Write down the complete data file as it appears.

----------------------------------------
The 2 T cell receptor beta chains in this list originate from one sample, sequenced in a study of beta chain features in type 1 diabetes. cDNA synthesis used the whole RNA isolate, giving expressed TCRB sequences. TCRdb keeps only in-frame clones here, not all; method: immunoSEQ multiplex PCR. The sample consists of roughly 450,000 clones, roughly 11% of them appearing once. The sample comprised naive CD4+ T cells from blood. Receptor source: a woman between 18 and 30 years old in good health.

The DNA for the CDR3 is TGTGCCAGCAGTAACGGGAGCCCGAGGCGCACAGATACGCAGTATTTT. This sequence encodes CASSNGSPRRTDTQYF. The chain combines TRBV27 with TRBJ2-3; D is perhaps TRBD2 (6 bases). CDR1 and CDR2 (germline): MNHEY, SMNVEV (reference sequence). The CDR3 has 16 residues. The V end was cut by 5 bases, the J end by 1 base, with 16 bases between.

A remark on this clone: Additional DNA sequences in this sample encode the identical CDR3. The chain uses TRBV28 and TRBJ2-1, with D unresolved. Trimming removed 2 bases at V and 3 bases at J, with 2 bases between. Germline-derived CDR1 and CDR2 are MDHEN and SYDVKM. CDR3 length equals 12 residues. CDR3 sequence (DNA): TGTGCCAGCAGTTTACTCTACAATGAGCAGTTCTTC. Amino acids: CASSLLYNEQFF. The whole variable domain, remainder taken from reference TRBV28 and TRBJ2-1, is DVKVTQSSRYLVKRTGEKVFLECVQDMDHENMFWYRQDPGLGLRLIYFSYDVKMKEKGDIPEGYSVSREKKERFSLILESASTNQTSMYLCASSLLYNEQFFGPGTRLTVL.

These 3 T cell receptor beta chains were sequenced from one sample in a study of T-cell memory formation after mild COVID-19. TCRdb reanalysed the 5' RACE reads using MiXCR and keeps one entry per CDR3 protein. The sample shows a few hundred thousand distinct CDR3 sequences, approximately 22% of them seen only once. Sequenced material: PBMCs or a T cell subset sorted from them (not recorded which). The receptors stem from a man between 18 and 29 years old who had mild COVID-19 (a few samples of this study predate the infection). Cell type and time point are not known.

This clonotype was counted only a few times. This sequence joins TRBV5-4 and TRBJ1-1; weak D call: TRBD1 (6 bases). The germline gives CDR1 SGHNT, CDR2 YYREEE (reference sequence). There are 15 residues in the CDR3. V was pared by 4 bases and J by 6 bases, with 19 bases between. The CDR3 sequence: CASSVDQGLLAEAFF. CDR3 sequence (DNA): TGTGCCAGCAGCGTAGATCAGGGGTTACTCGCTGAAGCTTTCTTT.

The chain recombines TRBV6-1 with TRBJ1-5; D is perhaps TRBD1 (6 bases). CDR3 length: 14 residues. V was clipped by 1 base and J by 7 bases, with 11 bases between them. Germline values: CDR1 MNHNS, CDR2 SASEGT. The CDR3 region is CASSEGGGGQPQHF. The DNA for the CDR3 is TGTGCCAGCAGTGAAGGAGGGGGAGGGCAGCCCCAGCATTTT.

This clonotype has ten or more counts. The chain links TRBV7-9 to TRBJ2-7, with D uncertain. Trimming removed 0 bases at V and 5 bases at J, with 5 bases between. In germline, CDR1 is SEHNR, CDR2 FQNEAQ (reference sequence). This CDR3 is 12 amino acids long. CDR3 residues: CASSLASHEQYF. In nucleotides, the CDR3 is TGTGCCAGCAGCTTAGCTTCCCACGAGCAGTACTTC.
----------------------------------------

The 2 T cell receptor beta chains in this list originate from one sample, sequenced in a study of beta chain features in type 1 diabetes. cDNA synthesis used the whole RNA isolate, giving expressed TCRB sequences. TCRdb keeps only in-frame clones here, not all; method: immunoSEQ multiplex PCR. The sample consists of roughly 450,000 clones, roughly 11% of them appearing once. The sample comprised naive CD4+ T cells from blood. Receptor source: a woman between 18 and 30 years old in good health.

The DNA for the CDR3 is TGTGCCAGCAGTAACGGGAGCCCGAGGCGCACAGATACGCAGTATTTT. This sequence encodes CASSNGSPRRTDTQYF. The chain combines TRBV27 with TRBJ2-3; D is perhaps TRBD2 (6 bases). CDR1 and CDR2 (germline): MNHEY, SMNVEV (reference sequence). The CDR3 has 16 residues. The V end was cut by 5 bases, the J end by 1 base, with 16 bases between.

A remark on this clone: Additional DNA sequences in this sample encode the identical CDR3. The chain uses TRBV28 and TRBJ2-1, with D unresolved. Trimming removed 2 bases at V and 3 bases at J, with 2 bases between. Germline-derived CDR1 and CDR2 are MDHEN and SYDVKM. CDR3 length equals 12 residues. CDR3 sequence (DNA): TGTGCCAGCAGTTTACTCTACAATGAGCAGTTCTTC. Amino acids: CASSLLYNEQFF. The whole variable domain, remainder taken from reference TRBV28 and TRBJ2-1, is DVKVTQSSRYLVKRTGEKVFLECVQDMDHENMFWYRQDPGLGLRLIYFSYDVKMKEKGDIPEGYSVSREKKERFSLILESASTNQTSMYLCASSLLYNEQFFGPGTRLTVL.

These 3 T cell receptor beta chains were sequenced from one sample in a study of T-cell memory formation after mild COVID-19. TCRdb reanalysed the 5' RACE reads using MiXCR and keeps one entry per CDR3 protein. The sample shows a few hundred thousand distinct CDR3 sequences, approximately 22% of them seen only once. Sequenced material: PBMCs or a T cell subset sorted from them (not recorded which). The receptors stem from a man between 18 and 29 years old who had mild COVID-19 (a few samples of this study predate the infection). Cell type and time point are not known.

This clonotype was counted only a few times. This sequence joins TRBV5-4 and TRBJ1-1; weak D call: TRBD1 (6 bases). The germline gives CDR1 SGHNT, CDR2 YYREEE (reference sequence). There are 15 residues in the CDR3. V was pared by 4 bases and J by 6 bases, with 19 bases between. The CDR3 sequence: CASSVDQGLLAEAFF. CDR3 sequence (DNA): TGTGCCAGCAGCGTAGATCAGGGGTTACTCGCTGAAGCTTTCTTT.

The chain recombines TRBV6-1 with TRBJ1-5; D is perhaps TRBD1 (6 bases). CDR3 length: 14 residues. V was clipped by 1 base and J by 7 bases, with 11 bases between them. Germline values: CDR1 MNHNS, CDR2 SASEGT. The CDR3 region is CASSEGGGGQPQHF. The DNA for the CDR3 is TGTGCCAGCAGTGAAGGAGGGGGAGGGCAGCCCCAGCATTTT.

This clonotype has ten or more counts. The chain links TRBV7-9 to TRBJ2-7, with D uncertain. Trimming removed 0 bases at V and 5 bases at J, with 5 bases between. In germline, CDR1 is SEHNR, CDR2 FQNEAQ (reference sequence). This CDR3 is 12 amino acids long. CDR3 residues: CASSLASHEQYF. In nucleotides, the CDR3 is TGTGCCAGCAGCTTAGCTTCCCACGAGCAGTACTTC.